Daymond John’s 15 things effective leaders have in common
As an entrepreneur, business owner and investor on ABC’s “Shark Tank,” I’ve been lucky enough to meet and work with some of the world’s top business leaders. Through those conversations, I’ve learned the shared characteristics and habits behind their success.
When I’m considering investing in a new company, I look beyond the business idea and at the founders themselves. How business leaders react to challenges, overcome obstacles and bounce back from failure says a lot about what kind of partner they’ll be and the level of success they’ll achieve.
If you’re looking to build your own business, it’s important to recognize the personal and professional skills that you already have, as well as the ones you may need to work toward. There may not be one specific way to make it to the top, but I’ve found that great business leaders have a lot in common, which is something we can all learn from.
The best way to become a leader is to act like one. See how many of these top 15 leadership habits and attributes you already possess and which ones you can work toward.
1. Love what you’re doing
When I start working with a new business owner, the most important characteristic I’m looking for is passion. I often ask them why they started the business in the first place, because their "why" showcases their inspiration, drive and focus. A leader with excitement is an integral component in the company’s overall success. I have to see that twinkle in their eyes and know that they love what they’re doing before I can take them seriously or consider investing.
2. Treat your team as family
Top leaders depend on trusted people to grow and scale their businesses. Once an employee knows that you care about them, they will do everything they can to make sure you and your business are prosperous. When someone earns my trust, I go out of my way for them, just as they have done for me. As I learned from my early days of running FUBU, the only thing more important than the numbers are the people. Ensure your team feels that support from you every day.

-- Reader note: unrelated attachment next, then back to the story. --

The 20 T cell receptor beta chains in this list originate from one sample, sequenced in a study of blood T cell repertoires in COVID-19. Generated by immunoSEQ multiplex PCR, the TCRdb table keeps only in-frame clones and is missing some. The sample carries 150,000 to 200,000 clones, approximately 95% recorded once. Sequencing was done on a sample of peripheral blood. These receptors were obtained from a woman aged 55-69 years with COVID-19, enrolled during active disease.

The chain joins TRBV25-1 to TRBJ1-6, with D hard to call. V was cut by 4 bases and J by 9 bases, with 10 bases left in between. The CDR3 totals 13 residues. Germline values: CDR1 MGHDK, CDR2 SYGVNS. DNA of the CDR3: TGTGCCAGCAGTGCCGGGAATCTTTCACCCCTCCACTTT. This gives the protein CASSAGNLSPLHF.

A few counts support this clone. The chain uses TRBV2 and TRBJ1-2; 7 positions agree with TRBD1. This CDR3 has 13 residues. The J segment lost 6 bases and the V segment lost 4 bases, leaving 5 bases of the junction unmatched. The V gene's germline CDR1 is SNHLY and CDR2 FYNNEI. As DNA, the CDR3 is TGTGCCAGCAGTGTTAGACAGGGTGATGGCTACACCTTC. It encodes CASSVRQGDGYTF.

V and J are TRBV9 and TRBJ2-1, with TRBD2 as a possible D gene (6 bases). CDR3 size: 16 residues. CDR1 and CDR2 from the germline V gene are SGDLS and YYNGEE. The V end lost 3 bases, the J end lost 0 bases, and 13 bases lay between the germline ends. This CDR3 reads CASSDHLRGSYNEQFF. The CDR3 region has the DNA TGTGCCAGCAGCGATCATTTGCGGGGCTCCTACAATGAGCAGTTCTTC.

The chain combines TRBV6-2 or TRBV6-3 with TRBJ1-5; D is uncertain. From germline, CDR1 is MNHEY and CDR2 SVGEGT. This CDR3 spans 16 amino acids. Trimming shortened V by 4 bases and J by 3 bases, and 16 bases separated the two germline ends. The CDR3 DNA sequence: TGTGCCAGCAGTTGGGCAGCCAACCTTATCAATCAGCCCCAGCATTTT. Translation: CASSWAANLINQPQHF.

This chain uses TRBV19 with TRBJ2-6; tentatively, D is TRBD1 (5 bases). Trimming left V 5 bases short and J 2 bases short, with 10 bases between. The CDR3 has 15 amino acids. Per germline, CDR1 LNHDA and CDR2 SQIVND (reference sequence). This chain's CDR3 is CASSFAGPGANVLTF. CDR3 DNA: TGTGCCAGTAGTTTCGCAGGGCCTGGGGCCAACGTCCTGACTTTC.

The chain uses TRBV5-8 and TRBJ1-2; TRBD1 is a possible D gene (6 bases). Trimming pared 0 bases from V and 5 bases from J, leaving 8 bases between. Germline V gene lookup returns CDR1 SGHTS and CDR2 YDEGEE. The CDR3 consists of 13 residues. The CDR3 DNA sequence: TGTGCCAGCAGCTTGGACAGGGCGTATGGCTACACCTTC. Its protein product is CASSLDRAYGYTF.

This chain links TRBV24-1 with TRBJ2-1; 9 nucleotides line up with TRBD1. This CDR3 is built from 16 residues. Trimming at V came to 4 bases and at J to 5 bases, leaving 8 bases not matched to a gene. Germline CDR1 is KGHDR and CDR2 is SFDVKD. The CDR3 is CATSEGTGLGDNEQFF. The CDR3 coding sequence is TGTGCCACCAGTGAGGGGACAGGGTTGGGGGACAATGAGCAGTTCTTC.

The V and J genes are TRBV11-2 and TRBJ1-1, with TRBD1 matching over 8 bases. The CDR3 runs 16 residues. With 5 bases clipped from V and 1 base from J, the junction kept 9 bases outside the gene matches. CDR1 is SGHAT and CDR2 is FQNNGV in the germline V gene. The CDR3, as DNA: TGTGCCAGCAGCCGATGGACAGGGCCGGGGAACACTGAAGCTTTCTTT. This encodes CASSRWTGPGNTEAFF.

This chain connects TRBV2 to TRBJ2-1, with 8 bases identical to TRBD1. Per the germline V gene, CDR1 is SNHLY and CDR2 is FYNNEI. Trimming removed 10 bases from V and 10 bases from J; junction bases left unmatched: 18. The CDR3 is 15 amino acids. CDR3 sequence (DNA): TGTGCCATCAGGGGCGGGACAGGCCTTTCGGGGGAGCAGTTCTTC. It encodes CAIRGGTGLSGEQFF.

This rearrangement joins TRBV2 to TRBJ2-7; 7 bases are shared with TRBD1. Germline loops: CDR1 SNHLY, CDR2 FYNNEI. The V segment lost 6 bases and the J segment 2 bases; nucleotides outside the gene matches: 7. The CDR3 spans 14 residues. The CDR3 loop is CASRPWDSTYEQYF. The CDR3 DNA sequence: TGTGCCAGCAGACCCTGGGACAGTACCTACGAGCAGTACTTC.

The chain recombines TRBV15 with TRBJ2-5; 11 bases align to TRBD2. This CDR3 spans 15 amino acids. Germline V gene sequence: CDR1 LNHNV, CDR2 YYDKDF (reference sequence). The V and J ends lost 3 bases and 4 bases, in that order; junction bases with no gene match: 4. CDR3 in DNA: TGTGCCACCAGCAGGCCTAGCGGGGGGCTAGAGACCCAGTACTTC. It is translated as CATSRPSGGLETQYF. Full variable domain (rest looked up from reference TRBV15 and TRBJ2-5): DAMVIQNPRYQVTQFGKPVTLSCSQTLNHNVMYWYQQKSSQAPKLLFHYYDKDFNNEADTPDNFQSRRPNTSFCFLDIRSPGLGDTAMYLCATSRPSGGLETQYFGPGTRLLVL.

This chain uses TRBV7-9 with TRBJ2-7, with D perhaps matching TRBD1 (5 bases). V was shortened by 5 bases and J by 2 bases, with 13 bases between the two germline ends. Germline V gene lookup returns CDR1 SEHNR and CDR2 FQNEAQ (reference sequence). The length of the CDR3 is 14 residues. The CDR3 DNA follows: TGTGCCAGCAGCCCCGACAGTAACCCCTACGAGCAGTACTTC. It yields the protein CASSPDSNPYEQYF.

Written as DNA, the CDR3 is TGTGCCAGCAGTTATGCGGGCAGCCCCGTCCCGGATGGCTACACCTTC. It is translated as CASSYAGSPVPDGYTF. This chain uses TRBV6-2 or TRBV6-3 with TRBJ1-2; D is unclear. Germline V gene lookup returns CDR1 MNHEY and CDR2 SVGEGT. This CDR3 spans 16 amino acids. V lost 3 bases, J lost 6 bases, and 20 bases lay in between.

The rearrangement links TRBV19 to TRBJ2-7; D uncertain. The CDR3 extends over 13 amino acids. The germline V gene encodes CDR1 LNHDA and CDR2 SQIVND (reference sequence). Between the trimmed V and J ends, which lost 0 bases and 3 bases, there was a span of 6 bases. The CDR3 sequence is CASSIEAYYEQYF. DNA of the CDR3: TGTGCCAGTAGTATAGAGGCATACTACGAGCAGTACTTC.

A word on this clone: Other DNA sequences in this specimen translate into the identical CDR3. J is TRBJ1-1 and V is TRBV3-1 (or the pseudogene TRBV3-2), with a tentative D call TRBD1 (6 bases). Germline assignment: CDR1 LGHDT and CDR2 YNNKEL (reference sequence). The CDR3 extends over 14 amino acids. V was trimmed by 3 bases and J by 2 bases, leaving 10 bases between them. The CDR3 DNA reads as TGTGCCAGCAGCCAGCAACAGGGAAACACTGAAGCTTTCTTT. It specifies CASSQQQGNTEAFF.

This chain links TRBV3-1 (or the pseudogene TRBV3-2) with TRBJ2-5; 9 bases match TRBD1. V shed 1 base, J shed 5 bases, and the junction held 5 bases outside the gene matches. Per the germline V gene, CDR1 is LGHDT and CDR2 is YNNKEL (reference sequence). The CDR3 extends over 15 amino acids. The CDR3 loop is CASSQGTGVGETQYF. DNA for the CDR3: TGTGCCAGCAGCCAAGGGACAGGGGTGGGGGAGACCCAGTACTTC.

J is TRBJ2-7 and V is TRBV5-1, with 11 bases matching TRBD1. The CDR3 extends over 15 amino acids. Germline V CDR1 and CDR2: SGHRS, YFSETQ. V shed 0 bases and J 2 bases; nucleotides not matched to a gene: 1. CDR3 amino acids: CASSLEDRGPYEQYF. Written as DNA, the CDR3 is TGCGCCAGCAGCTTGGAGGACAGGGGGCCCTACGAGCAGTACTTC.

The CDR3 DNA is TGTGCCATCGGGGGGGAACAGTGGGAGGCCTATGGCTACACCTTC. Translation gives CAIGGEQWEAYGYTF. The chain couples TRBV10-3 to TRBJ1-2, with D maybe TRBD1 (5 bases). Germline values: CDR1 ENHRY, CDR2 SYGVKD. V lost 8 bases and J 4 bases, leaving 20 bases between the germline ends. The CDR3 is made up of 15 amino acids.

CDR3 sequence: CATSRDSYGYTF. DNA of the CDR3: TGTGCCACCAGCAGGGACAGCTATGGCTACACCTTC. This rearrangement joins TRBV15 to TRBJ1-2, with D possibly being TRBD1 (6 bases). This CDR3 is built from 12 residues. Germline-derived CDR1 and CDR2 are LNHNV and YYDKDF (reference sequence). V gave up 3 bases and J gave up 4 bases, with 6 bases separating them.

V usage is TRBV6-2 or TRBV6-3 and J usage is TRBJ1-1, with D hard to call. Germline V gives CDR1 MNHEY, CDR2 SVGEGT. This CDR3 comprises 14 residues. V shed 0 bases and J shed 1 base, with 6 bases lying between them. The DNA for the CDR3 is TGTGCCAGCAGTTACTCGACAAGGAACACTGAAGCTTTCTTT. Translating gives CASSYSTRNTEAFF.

3. Nurture a strong support system
Mentors, by far, are the most crucial elements of lucrative businesses. Before investing in a company, I make sure leadership has people around them they can learn from. As you build your business, create a support system with experienced leaders in your field. As I always say, align yourself with the right people, forge the right relationships, and you’ll have success in the long run.
4. Nail your pitch
When I look to invest in a business, I make sure leadership can relate and share relevant information quickly. My rule of thumb is that if it’s going to take you 20 minutes to explain your business or idea, you don’t understand it as much as I don’t understand it. Tailor your pitch to specific investors to help them understand and connect with your vision.
5. Embody a beginner’s mindset
The strongest business minds never stop learning. Critical components like finance and investing are necessary evils across all industries. I make sure any leader I invest in has the beginner’s mindset of constantly learning, while striving to know everything they can about their industry.
6. Don’t wait for perfect
I’ve learned from top leaders that it’s important to not get caught up in waiting for the perfect time to launch your idea or product, or you might wait forever. Acting on an idea is crucial. Great leaders remember that every problem can be solved if they use common sense while applying the right research and techniques.
Outstanding leaders constantly network and stay connected with their customers, their partners and their investors. Effective business owners spend a portion of each day networking, often developing a signature style in connecting with their contacts in a genuine, effective manner. This commitment to maintaining connections can help the business feel more authentic and trustworthy.
8. Move and meditate daily